Grid-scale solar and battery project in Hawaii gets approval

The renewable infrastructure is expected to be in service by the end of 2019

By Jonny Bairstow

The first grid-scale solar and battery energy storage project to be built on the Hawaiian island of Moloka‘i has gained approval from the state’s Public Utilities Commission.

The 2.6MW solar farm and its 3MW battery storage system will be owned and operated by Moloka‘i New Energy Partners, which will sell electricity to Maui Electric Company.

The facility is expected to be in service by the end of 2019, when it will start providing savings to the island’s 3,200 customers over a 22-year contract.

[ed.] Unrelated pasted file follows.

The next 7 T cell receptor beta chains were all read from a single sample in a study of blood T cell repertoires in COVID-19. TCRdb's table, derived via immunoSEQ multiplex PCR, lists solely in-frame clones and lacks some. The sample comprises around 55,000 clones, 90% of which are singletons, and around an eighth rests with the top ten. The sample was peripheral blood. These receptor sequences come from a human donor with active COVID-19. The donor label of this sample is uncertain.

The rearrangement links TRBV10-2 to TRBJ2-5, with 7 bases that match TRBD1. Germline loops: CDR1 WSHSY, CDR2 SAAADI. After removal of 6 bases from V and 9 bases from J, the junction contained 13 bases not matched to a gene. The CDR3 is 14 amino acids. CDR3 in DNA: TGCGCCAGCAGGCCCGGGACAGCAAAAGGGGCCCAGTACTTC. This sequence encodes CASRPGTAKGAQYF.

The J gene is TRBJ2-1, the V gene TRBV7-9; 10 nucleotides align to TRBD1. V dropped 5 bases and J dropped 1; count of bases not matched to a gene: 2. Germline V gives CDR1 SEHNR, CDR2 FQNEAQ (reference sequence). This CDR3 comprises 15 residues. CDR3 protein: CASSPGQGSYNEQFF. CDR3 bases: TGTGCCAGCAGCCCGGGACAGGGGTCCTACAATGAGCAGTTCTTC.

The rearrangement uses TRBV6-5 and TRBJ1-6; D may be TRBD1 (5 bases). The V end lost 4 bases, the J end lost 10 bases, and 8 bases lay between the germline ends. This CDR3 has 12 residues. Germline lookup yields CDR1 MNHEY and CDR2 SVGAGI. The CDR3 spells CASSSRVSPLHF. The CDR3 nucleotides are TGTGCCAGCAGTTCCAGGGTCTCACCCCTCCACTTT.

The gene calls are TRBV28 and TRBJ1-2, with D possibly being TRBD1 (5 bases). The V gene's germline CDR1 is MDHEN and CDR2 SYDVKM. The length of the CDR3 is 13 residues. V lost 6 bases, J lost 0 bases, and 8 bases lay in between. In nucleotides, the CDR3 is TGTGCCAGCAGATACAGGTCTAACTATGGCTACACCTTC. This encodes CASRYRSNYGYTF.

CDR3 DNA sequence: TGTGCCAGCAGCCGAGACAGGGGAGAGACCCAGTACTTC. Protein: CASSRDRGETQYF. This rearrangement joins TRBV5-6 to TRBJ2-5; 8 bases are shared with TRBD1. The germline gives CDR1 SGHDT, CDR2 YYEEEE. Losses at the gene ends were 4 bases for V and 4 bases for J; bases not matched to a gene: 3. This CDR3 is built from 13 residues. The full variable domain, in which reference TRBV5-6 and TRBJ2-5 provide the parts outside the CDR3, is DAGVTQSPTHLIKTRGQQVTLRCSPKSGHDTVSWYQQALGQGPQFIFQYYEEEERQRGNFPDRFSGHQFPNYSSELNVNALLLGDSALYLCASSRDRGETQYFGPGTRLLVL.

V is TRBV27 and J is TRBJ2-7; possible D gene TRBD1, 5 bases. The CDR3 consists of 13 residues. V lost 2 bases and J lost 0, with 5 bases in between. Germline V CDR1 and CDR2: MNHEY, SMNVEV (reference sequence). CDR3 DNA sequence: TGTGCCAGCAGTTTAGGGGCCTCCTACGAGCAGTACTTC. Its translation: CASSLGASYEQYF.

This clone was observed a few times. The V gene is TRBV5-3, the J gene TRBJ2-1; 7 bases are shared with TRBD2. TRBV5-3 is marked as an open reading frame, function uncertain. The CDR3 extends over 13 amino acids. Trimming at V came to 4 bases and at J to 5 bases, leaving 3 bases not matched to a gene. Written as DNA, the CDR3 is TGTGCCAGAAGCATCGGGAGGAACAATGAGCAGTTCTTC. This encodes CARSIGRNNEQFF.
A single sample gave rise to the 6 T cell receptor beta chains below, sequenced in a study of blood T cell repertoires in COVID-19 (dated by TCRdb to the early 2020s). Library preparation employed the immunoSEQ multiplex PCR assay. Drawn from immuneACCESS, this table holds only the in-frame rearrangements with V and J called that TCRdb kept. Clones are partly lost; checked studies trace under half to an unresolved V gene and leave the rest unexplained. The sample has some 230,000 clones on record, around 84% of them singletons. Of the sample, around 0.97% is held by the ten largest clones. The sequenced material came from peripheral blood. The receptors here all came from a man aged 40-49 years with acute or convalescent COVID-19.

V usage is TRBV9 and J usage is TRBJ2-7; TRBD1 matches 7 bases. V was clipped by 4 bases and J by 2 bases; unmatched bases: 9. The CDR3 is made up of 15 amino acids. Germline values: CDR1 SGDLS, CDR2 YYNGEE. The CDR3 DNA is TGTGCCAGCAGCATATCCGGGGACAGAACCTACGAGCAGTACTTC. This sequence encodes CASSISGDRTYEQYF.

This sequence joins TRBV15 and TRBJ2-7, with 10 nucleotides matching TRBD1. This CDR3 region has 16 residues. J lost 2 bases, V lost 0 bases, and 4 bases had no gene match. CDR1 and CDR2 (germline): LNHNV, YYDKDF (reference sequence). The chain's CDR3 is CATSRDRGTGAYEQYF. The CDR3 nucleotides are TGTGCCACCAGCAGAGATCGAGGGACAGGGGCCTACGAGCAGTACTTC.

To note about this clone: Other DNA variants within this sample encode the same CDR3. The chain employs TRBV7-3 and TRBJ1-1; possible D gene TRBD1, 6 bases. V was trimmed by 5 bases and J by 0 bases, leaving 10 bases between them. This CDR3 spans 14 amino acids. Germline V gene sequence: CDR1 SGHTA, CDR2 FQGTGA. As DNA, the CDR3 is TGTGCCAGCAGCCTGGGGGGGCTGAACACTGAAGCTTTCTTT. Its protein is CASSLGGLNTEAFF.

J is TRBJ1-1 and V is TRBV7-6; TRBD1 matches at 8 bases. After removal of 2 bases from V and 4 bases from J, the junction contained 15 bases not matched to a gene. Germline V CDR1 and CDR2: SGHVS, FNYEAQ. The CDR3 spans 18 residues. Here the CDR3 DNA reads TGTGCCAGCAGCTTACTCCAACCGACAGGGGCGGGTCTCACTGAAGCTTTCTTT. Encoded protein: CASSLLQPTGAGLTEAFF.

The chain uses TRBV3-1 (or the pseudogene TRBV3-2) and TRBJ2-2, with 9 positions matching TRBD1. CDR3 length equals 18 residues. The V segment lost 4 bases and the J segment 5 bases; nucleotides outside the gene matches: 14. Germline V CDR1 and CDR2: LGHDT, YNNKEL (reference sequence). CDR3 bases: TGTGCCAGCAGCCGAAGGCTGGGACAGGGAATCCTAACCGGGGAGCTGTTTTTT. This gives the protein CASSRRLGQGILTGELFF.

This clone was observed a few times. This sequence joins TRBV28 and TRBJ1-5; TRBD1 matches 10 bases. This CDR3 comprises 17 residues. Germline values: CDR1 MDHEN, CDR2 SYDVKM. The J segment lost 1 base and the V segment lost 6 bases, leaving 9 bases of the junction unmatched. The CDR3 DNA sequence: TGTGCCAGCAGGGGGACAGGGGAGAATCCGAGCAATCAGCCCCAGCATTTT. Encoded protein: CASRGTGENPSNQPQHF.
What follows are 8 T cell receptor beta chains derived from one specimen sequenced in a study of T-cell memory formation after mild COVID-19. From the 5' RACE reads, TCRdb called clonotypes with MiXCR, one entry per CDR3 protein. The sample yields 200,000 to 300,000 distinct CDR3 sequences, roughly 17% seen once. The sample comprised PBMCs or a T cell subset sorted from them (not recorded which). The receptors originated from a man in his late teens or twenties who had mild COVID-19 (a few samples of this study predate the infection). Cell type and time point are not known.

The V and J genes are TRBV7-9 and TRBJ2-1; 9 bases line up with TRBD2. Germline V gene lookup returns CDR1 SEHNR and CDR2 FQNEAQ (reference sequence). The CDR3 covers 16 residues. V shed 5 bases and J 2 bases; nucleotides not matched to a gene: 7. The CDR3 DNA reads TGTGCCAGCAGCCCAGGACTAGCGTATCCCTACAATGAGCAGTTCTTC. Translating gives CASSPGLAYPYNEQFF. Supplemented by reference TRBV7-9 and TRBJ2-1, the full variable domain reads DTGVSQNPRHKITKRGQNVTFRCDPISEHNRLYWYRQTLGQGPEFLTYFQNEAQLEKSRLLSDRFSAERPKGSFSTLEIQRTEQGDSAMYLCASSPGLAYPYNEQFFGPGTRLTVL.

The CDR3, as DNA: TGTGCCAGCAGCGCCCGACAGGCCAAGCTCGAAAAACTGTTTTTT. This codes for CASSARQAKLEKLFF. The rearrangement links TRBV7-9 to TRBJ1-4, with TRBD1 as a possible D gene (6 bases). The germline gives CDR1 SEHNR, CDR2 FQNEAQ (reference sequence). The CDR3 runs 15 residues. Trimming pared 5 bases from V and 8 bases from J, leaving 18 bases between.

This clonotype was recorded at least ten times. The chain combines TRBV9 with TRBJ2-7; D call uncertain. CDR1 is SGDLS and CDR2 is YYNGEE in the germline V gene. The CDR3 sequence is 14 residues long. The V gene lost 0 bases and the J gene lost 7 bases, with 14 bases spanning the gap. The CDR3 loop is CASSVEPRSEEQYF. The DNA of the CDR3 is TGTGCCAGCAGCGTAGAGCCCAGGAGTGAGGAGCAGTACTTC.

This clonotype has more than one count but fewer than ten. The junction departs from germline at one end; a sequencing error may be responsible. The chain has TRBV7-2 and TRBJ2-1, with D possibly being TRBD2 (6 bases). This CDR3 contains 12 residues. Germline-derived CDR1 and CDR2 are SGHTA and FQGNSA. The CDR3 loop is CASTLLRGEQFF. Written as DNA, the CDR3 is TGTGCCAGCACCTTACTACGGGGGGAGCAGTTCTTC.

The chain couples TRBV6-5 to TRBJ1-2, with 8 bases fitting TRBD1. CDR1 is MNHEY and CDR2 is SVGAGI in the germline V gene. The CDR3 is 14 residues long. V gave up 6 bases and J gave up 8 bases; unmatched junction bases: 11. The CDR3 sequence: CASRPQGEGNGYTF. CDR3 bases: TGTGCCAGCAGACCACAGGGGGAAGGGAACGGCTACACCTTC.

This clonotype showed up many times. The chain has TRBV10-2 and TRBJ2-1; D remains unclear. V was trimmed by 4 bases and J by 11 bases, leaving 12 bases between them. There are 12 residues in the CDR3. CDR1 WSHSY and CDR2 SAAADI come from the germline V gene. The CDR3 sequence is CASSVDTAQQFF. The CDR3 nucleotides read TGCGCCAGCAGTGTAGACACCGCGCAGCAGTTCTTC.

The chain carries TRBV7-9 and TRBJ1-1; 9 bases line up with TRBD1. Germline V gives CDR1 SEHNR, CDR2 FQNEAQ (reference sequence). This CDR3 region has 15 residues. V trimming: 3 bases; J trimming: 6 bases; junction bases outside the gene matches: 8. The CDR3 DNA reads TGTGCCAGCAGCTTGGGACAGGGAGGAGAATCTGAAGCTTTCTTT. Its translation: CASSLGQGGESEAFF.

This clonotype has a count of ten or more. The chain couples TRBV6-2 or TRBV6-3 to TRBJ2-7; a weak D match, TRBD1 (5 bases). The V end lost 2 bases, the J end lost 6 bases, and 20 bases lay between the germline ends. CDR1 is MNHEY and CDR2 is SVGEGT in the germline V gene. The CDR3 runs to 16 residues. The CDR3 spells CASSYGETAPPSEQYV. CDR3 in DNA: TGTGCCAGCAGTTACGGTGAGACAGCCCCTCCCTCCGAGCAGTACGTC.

The project developers say it will deliver energy at a substantially cheaper price than the present cost of diesel generation, without releasing harmful emissions.

Sharon Suzuki, President of Maui Electric, said: “As this solar and battery project moves forward, we recognise there is still much to be done in our efforts to reach 100% renewable energy on Moloka‘i.

“We’ll be seeking more affordable renewables to power the island and look forward to continue working with the Moloka‘i community, policy makers and renewable energy developers to achieve this ambitious goal.”